June 2024 - EV sales stagnated in Sweden

June saw plugin EVs take 56.5% share in Sweden, down YoY from 59.2% in June 2023. BEV share fell YoY, while PHEV share was flat, and both lost volume. Overall auto volume was 25,401 units, down 10% YoY. The Tesla Model Y was the best selling BEV.

June’s result saw combined plugin EVs take 56.5% share in Sweden, with full battery-electrics (BEVs) at 35.9% and plugin hybrids (PHEVs) at 20.6%. These shares compare YoY against 59.2% combined, 38.7% BEV and 20.5% PHEV.

The 2024 trend of BEV decline continues — after incentives dried up throughout 2023, the economy is in a squeeze, and many legacy manufacturers refuse to market their half-hearted BEV offerings at anything other than grossly over-inflated prices while pushing (and in some cases growing) their ICE sales. Looking at you, Stellantis.

June’s volume saw BEVs down 14% YoY (underperforming the overall market) and PHEVs down almost 10% (on par with the market).

Stepping back to look at 2024 year to date, BEV share has fallen to 32.4% share, from 37.3% last June, due to BEV volumes underperforming the overall market decline. H1 2024 saw BEV volume more than 20% down YoY, at 42,757 units. Indeed, the overall market is down in volume (by 6% YoY) largely because of the drop in BEV volumes.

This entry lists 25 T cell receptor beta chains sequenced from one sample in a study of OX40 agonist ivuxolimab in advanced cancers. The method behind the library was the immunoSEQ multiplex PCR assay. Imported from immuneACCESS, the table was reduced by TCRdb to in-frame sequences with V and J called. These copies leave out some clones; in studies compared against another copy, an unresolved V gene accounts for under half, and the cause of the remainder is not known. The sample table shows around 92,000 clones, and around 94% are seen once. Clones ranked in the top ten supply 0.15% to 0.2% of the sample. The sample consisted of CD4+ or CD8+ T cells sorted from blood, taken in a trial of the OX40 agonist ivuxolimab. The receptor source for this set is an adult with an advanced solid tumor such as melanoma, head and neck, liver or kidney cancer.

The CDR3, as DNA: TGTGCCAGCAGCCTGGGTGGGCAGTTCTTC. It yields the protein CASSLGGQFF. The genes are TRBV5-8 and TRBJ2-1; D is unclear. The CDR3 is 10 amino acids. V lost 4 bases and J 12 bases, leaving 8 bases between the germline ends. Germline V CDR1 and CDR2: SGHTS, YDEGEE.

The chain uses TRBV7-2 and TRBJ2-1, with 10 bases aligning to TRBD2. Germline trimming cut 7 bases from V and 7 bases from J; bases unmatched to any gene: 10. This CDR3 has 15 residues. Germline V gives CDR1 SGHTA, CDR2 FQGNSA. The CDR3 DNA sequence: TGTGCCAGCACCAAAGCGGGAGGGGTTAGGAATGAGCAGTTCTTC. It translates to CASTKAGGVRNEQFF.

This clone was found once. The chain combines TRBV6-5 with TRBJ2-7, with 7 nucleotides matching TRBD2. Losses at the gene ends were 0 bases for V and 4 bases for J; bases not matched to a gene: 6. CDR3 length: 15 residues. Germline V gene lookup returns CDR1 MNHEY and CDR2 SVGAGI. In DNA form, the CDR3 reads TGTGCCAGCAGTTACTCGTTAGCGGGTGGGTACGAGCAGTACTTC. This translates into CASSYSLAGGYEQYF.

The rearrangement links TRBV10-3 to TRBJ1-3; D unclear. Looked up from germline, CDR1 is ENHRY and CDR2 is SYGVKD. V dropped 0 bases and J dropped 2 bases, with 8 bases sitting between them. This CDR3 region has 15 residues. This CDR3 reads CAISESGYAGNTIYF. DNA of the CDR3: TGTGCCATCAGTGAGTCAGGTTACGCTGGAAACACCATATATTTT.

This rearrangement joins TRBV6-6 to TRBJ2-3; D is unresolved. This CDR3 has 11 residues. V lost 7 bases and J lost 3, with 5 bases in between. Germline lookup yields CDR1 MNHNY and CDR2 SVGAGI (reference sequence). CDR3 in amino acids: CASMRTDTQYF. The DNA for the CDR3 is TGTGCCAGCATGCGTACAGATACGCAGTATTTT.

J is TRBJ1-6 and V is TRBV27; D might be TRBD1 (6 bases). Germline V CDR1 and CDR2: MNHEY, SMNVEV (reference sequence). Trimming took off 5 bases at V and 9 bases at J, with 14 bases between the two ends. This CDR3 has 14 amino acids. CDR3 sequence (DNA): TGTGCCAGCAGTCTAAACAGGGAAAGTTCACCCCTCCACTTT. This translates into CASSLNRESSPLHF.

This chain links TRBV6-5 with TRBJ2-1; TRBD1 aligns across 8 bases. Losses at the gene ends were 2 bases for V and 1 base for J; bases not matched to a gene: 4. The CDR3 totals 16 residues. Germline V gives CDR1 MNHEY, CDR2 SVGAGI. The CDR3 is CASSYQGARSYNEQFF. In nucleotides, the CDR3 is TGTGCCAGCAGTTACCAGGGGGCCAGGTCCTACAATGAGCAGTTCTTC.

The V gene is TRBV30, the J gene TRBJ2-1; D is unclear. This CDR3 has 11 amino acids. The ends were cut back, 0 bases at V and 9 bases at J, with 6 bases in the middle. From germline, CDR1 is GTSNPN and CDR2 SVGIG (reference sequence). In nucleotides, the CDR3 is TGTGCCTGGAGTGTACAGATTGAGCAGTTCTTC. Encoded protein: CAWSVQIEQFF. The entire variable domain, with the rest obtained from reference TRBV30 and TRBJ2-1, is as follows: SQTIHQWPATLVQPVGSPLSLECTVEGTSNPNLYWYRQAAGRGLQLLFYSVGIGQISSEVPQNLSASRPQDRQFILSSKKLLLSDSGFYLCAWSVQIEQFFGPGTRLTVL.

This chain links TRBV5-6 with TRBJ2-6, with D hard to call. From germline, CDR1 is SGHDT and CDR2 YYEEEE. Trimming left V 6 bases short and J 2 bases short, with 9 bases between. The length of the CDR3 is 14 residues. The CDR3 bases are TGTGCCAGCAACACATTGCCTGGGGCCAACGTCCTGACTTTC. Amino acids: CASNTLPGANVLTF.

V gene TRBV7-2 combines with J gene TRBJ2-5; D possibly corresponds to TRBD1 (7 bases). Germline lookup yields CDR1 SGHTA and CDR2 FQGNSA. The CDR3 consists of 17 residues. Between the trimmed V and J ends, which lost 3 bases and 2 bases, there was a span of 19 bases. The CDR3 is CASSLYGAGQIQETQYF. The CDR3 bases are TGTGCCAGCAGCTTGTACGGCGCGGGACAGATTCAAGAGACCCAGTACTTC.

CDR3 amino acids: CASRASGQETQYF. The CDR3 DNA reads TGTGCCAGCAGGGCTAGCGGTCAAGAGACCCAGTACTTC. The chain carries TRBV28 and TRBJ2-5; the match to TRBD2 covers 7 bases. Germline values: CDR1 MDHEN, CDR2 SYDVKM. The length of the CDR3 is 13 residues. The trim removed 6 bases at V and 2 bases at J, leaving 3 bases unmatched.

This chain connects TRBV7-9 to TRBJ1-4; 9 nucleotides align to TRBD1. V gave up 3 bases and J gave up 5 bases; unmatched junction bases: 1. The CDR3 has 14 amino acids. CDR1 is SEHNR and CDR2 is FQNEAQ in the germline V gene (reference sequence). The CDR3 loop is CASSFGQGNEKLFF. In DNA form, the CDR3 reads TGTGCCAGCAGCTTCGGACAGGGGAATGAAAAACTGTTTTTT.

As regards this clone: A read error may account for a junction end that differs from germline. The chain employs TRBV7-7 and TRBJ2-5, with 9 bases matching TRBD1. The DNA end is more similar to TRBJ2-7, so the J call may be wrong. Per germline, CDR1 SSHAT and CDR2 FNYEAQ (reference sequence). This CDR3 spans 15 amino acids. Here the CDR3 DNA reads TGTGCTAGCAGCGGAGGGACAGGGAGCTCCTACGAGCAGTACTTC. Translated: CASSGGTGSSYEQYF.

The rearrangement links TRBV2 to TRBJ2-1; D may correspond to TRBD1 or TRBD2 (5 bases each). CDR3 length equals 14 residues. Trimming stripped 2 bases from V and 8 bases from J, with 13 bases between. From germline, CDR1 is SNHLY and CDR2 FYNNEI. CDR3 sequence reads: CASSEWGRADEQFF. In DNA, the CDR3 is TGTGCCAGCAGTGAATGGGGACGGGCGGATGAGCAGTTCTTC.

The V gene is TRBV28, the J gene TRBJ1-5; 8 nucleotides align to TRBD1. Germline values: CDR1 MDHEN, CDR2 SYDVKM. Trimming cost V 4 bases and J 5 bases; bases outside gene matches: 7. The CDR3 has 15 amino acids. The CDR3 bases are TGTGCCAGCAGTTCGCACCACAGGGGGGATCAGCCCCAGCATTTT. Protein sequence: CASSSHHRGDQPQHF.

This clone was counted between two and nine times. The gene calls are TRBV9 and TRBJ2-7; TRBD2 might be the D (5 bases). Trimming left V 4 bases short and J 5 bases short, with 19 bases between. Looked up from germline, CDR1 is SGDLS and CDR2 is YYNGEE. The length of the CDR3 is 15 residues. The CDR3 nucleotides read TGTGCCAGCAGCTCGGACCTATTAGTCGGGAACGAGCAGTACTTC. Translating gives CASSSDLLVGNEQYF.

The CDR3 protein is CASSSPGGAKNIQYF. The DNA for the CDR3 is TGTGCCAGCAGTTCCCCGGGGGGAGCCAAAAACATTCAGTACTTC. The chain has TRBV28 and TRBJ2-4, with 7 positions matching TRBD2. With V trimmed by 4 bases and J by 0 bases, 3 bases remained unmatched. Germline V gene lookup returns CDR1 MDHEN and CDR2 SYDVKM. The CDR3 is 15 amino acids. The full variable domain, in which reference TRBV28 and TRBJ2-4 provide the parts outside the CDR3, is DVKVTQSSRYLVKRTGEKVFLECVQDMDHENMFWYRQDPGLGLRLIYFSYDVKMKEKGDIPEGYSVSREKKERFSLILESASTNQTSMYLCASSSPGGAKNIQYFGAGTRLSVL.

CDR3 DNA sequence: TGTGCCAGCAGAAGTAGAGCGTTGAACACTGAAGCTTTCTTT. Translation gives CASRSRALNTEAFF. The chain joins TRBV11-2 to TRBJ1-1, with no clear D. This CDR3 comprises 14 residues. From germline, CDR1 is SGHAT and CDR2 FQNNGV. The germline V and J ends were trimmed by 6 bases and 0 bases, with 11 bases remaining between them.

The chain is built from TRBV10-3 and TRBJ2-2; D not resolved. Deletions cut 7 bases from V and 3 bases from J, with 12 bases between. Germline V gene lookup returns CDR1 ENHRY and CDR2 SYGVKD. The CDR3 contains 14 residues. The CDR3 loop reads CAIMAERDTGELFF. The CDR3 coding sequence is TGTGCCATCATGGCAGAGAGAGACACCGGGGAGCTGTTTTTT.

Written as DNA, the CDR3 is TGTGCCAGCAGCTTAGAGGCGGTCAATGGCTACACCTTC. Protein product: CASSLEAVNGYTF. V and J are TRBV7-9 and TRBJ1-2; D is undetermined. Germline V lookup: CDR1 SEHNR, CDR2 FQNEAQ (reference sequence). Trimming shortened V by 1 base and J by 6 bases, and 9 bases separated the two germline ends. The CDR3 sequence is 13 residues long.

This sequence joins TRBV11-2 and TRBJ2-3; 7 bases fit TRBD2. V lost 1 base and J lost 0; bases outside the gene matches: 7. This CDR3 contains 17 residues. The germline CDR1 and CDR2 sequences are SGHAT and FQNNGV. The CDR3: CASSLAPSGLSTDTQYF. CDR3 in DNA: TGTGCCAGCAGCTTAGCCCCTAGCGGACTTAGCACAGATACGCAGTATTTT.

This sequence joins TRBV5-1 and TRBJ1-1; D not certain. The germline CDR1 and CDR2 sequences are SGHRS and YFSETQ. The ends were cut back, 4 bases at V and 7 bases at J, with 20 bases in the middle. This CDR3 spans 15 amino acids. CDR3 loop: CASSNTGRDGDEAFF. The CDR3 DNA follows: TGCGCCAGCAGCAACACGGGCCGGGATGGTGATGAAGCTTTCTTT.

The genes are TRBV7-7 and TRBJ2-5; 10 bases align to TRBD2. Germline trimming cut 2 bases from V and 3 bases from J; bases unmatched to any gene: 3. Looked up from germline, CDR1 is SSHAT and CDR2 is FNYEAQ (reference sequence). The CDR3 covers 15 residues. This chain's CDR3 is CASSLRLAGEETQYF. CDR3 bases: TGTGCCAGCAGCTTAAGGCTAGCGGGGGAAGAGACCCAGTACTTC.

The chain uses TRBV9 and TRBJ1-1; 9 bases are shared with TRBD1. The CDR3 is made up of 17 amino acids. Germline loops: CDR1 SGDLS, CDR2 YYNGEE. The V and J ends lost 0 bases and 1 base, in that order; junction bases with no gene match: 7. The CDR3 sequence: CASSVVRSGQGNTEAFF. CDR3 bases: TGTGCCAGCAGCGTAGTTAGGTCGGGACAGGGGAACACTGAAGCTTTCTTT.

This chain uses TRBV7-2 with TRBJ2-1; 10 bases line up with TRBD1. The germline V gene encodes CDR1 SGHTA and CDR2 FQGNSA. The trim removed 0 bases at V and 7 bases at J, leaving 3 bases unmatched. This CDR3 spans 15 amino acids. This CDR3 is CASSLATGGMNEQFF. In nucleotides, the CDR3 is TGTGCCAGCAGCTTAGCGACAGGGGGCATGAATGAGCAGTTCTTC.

The only bright(ish) spot is that PHEVs have taken up some of the slack, and grown in volume YoY across H1, by 8.4%. Even this is not enough to prevent combined plugins from losing share YoY, however. Cumulative 2024 combined plugin share stands at 56.3%, from 58.0% YoY.

None of this is impressive. Meanwhile, the Chinese market’s domestic EV penetration rate is catching up with Sweden, and has increased plugin share to 47% as of May, even whilst incentives have reduced YoY. How is this possible? The selection, the cost, and the pricing of BEVs (and EREVs, and PHEVs) continues to improve in China, more than compensating for the trimming of incentives.

This pricing improvement — the normal pattern in the ramp up of any new technology — is not the case in Europe, including Sweden. Instead, European EV prices have increased over the past few years (even whilst batteries and other EV components have become cheaper)! This should be a major scandal, but the legacy auto industry (and its profits, and vested interests) are powerful, and the political class appears to be complicit. #neoliberalcapitalism.

As a result of Sweden’s weakening performance of plugin EVs, petrol-only powertrains actually increased their share in June YoY, from 23.4% to 24.5%, since their volume shrinkage was better than the market average. One small piece of good news is that diesel share continues to steadily drop, down to 7.3% in June, from 8.1% YoY.

Best selling BEVs

Back to its usual position, the Tesla Model Y was the best selling BEV in June, with 2,106 registrations.

The Polestar 2 has returned to form in recent months, now taking second place with 937 units. The Volkswagen ID.4 took 3rd place, with 732 units.

The Polestar 2 has returned to great health (4th overall year to date), from an average rank of 10th in H2 2023.

The new Volvo EX30 stepped back slightly to 4th in June (from 2nd in May), but still maintains steady numbers not far from its 700 unit recent monthly average.

Other than the usual jostling for position, there were no big surprises in the top 20 (or even in the top 30).